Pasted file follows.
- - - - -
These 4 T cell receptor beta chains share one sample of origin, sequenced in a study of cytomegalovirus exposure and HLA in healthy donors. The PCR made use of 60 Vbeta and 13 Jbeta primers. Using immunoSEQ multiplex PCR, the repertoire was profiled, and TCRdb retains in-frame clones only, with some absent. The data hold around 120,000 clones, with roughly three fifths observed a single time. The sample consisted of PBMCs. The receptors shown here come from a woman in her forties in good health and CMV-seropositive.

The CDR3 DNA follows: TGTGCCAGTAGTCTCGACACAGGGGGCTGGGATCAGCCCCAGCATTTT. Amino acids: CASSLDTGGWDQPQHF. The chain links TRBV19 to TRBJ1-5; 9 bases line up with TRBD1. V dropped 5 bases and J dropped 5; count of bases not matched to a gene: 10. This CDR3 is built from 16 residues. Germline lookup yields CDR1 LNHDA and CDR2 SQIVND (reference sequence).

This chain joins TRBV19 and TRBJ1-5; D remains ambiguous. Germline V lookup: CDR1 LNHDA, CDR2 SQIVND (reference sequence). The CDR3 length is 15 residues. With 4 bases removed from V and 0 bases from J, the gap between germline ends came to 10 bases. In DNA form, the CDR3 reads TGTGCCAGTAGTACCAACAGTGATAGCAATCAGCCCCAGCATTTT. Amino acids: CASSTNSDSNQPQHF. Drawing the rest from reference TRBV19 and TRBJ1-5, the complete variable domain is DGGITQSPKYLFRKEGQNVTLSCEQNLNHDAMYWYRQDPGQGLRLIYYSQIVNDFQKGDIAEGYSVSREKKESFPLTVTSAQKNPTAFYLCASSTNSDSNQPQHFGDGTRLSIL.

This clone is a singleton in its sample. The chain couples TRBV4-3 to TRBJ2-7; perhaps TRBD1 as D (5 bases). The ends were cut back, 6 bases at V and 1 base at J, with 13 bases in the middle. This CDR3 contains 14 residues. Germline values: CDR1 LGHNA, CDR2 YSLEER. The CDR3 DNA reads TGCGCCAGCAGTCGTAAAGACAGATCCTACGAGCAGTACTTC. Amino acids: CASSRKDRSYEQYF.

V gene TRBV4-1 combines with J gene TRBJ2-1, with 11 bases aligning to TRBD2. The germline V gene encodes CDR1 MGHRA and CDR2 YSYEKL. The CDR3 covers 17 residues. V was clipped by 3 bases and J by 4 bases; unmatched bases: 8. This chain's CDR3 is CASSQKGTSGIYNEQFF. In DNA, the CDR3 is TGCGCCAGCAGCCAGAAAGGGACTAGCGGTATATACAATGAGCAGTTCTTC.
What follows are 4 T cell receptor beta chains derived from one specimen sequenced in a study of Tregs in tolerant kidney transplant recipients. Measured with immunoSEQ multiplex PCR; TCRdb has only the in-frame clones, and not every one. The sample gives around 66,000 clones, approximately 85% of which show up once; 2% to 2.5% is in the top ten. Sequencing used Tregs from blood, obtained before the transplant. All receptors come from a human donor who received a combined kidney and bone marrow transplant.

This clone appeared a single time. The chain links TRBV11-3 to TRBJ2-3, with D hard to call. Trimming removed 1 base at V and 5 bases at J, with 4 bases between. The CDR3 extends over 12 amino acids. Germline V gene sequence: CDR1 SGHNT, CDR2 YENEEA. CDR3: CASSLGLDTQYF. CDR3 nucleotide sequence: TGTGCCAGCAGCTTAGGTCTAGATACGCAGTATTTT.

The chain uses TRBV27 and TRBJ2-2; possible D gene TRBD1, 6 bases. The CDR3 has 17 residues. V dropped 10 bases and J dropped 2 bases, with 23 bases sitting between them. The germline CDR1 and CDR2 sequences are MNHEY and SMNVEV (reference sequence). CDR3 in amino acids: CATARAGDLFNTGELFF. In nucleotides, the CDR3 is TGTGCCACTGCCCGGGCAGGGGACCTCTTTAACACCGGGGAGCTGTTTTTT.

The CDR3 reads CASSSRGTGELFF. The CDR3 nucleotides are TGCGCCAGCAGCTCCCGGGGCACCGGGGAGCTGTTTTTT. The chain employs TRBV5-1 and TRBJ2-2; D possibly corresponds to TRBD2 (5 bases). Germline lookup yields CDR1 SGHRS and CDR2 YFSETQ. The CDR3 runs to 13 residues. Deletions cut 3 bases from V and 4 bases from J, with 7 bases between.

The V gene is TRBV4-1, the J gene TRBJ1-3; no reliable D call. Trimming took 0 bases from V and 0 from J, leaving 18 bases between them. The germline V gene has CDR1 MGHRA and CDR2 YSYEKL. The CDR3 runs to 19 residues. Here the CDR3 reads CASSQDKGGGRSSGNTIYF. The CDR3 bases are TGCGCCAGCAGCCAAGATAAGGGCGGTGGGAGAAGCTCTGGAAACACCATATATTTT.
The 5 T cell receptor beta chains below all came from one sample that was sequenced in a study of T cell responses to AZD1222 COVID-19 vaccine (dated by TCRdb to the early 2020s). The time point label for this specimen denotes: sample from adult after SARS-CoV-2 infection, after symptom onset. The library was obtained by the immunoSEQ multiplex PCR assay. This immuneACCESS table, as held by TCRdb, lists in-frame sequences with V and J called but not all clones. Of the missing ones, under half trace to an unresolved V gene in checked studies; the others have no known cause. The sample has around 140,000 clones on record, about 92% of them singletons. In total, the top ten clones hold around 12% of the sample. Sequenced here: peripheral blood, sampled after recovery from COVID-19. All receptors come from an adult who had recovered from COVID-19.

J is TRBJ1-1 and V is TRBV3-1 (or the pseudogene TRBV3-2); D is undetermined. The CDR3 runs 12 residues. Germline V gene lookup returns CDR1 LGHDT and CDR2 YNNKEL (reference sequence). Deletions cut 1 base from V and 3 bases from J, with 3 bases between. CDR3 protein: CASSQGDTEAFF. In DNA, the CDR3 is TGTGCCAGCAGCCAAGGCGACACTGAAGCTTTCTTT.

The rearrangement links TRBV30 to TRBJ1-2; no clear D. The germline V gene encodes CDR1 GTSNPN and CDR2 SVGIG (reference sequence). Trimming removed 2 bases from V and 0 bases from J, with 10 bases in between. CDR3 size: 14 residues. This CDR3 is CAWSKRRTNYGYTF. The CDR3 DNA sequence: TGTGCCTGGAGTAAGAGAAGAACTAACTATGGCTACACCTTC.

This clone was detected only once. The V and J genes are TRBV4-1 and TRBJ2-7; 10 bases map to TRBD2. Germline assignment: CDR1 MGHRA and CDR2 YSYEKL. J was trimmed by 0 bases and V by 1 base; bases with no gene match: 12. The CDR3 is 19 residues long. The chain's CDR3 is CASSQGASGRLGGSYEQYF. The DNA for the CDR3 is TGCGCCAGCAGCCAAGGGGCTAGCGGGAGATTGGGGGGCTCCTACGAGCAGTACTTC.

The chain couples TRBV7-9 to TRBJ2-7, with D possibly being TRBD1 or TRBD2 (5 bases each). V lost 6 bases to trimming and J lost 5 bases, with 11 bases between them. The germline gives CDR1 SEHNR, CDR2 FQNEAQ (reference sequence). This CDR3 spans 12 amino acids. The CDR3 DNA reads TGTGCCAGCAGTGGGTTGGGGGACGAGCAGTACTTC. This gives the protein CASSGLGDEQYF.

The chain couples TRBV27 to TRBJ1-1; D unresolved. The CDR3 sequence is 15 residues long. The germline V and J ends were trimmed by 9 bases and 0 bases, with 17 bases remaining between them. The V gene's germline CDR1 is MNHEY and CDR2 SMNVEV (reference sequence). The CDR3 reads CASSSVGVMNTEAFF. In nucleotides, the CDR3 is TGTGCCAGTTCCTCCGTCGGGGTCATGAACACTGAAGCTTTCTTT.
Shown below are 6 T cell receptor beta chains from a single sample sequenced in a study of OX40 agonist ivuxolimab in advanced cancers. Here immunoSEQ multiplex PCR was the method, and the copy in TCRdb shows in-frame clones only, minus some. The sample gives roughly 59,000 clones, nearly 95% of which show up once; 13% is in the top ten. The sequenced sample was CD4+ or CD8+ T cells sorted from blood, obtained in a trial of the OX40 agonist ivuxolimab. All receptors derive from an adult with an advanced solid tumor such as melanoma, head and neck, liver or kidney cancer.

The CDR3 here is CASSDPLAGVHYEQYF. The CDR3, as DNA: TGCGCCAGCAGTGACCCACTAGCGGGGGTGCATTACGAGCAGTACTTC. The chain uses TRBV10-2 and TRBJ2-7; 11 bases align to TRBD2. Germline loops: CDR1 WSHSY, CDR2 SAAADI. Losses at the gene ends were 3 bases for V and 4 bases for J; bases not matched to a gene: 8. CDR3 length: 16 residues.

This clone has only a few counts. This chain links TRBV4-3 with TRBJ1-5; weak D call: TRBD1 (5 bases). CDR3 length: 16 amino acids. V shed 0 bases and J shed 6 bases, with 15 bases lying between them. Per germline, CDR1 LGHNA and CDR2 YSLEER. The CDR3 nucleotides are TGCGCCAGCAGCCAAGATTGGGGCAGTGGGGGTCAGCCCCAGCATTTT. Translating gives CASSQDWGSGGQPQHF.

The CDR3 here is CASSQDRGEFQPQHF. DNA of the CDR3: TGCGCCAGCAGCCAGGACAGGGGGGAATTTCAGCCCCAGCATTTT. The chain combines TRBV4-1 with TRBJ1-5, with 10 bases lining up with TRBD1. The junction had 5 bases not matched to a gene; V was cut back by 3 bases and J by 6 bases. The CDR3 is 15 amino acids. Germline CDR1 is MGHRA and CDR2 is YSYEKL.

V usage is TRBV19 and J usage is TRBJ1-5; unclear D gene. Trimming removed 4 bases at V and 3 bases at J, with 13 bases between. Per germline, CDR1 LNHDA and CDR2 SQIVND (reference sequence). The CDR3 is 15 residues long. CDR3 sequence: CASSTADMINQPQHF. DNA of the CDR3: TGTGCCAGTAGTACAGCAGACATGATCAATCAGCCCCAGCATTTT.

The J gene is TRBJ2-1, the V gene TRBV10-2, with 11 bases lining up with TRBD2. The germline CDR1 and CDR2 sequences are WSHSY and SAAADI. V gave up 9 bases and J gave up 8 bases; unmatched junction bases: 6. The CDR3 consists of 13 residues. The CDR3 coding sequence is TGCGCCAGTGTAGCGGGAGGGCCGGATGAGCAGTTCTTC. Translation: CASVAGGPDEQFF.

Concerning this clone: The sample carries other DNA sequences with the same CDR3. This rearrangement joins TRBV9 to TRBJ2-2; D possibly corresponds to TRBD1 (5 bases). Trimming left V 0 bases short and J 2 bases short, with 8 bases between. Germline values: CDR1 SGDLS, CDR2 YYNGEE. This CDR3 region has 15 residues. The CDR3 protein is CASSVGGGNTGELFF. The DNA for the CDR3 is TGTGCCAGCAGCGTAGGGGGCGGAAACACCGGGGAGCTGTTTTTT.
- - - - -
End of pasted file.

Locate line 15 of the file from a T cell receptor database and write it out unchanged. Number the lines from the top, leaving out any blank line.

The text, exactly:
The chain couples TRBV7-9 to TRBJ2-7, with D possibly being TRBD1 or TRBD2 (5 bases each). V lost 6 bases to trimming and J lost 5 bases, with 11 bases between them. The germline gives CDR1 SEHNR, CDR2 FQNEAQ (reference sequence). This CDR3 spans 12 amino acids. The CDR3 DNA reads TGTGCCAGCAGTGGGTTGGGGGACGAGCAGTACTTC. This gives the protein CASSGLGDEQYF.